HEAR ME ROAR: Looks like Cameron Diaz has found her voice. The "Charlie's Angels" actress managed to scare off a pair of thieves rummaging through her Rome hotel room Friday night -- by screaming really loud, The Associated Press says. On their way out, two men dropped two leather jackets and a laptop computer.
BLACK FRIDAY: Stan Lee Media laid off nearly all of its Los Angeles staff on Friday because it was unable to secure new financing, Reuters reports. The company recently has experienced a drastic drop in its stock price.
ANOTHER "GRADUATE" ALUM: English actress Amanda Donohoe ("L.A. Law") will assume the post of Mrs. Robinson in the London stage version of "The Graduate." The play has grossed more than 6 million pounds since it opened in April. Previous Mrs. R's includes Kathleen Turner and Jerry Hall.
SANTA MONICA, Calif., Feb. 8, 2000 -- Tom Cruise is a $70 million man. And he doesn't even have a bionic arm. (Just a really good agent.)
Seventy big ones is the amazing amount Cruise netted for 1996's "Mission: Impossible" -- a staggering detail heretofore unreported until it was casually mentioned by Viacom Chairman Sumner Redstone during a speech Monday in Munich, Germany.
The "Impossible" payday included "a shrewdly negotiated backend participation deal," in the (understated) words of today's Hollywood Reporter, for starring in and producing the movie, which grossed $464.9 million worldwide.
The payday trumps other (reputedly) supersized ones, including Jack Nicholson's $50 million-something turn as the Joker in 1989's "Batman."
After telling you Cruise made $70 mil for making one "Mission: Impossible" flick, do we really have to add this: Cruise is currently finishing work on, yes, a "Mission" sequel.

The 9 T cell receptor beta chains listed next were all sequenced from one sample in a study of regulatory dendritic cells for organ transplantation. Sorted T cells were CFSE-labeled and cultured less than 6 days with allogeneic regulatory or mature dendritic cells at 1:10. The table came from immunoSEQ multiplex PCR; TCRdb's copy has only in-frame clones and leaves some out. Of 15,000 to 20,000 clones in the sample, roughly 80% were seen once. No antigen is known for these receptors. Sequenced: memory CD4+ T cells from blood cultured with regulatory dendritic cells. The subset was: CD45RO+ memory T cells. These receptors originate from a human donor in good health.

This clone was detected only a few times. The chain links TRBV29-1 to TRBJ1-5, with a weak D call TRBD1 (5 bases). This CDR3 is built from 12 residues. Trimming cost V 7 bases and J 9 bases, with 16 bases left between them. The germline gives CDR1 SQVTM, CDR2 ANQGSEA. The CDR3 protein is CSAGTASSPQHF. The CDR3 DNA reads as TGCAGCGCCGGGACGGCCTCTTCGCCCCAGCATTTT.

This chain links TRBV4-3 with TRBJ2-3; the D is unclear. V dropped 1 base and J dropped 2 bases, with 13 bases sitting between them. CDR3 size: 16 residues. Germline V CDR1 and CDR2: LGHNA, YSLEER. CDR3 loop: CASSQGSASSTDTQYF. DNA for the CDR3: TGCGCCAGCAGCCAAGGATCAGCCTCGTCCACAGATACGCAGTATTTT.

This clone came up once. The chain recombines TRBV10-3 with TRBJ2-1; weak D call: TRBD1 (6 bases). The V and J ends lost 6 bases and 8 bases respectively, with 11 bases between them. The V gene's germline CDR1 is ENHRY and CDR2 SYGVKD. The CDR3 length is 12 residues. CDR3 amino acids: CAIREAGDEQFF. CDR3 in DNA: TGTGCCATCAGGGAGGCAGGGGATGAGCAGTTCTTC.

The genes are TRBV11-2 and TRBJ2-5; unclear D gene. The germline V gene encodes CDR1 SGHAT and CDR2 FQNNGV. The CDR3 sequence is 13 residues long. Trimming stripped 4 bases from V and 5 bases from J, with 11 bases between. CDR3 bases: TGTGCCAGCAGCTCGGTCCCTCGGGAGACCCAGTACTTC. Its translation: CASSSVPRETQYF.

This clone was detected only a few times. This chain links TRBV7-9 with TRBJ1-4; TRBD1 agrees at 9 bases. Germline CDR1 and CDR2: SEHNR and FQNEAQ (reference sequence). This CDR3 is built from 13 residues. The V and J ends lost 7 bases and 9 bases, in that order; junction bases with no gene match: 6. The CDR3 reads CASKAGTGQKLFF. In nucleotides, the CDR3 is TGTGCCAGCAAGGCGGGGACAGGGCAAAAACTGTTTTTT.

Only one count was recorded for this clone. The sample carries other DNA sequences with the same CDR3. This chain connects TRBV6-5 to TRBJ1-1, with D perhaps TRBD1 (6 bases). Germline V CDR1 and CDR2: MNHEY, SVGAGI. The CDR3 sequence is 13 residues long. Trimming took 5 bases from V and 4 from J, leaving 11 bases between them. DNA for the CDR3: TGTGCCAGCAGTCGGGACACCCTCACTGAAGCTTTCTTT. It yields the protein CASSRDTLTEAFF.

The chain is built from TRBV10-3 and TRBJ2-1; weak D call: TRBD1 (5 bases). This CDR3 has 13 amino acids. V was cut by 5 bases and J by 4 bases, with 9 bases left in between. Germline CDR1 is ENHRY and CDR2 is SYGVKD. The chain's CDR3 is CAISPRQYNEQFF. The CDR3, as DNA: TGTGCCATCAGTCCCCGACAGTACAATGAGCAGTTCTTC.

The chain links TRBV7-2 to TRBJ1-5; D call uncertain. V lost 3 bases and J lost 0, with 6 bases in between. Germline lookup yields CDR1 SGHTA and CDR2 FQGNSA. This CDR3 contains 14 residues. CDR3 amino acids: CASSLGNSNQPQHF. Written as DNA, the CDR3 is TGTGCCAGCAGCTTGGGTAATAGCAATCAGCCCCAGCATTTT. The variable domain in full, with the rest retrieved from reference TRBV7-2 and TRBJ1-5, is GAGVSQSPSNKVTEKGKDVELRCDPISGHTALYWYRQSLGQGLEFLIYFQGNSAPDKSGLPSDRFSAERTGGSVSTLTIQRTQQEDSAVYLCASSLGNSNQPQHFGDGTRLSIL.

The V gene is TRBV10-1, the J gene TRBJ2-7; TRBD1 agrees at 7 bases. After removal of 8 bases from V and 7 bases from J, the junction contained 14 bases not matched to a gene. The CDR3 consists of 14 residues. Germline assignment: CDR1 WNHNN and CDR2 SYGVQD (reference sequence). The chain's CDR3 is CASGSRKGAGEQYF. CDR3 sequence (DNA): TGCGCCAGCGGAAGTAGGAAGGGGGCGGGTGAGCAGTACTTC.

"Mission: Impossible 2" is due out in theaters May 24. Cruise again stars and produces, but studio officials aren't saying whether a similar big-money deal is involved.
Cruise's next acting-only vehicle is now up for grabs. He and director Steven Spielberg had talked about working together on the sci-fi flick "Minority Report," but now that Spielberg is recovering from kidney surgery, Cruise is said to be meeting with the Farrelly brothers ("There's Something About Mary") about their new in-development comedy "Shallow Hal."
Either way, the payday for either project is not likely to match his "Mission: Impossible" kitty. There are only so many bills in circulation.
Look, up in the sky! It's a bird! It's a plane!
No, it's another "Spider-Man" rumor.
For nearly seven years, speculation has run rampant among comic-book geeks and genre-film fanatics about the red-and-blue building-climbing superhero. Nearly every director worth his box-office salt has been linked to "Spider-Man" at one time or another, beginning with no less than James Cameron ("Titanic") and ending with Sam Raimi ("A Simple Plan," "For Love of the Game"), who is now supposedly the front-runner for the job.
One thing's for certain: "Spider-Man," one of the most highly anticipated films in memory, is now on the fast track at Columbia Pictures. The studio wants to release the film in summer 2001, and that means a director is expected to be hired soon -- perhaps within a few weeks. At long last, Marvel Comics' biggest franchise property will get his big-budget Hollywood makeover, a privilege that, until now, has been afforded only to characters from rival DC Comics (home of Batman and Superman).
"Spider-Man definitely has the potential to be a very successful franchise," says Mirko Parlevliet, creator of the Spider-Man Hype! Web site (www.spidermanhype.com), launched in March 1999 when years of legal battles over Spidey's theatrical rights ended and Marvel and Columbia struck a deal to make the movie.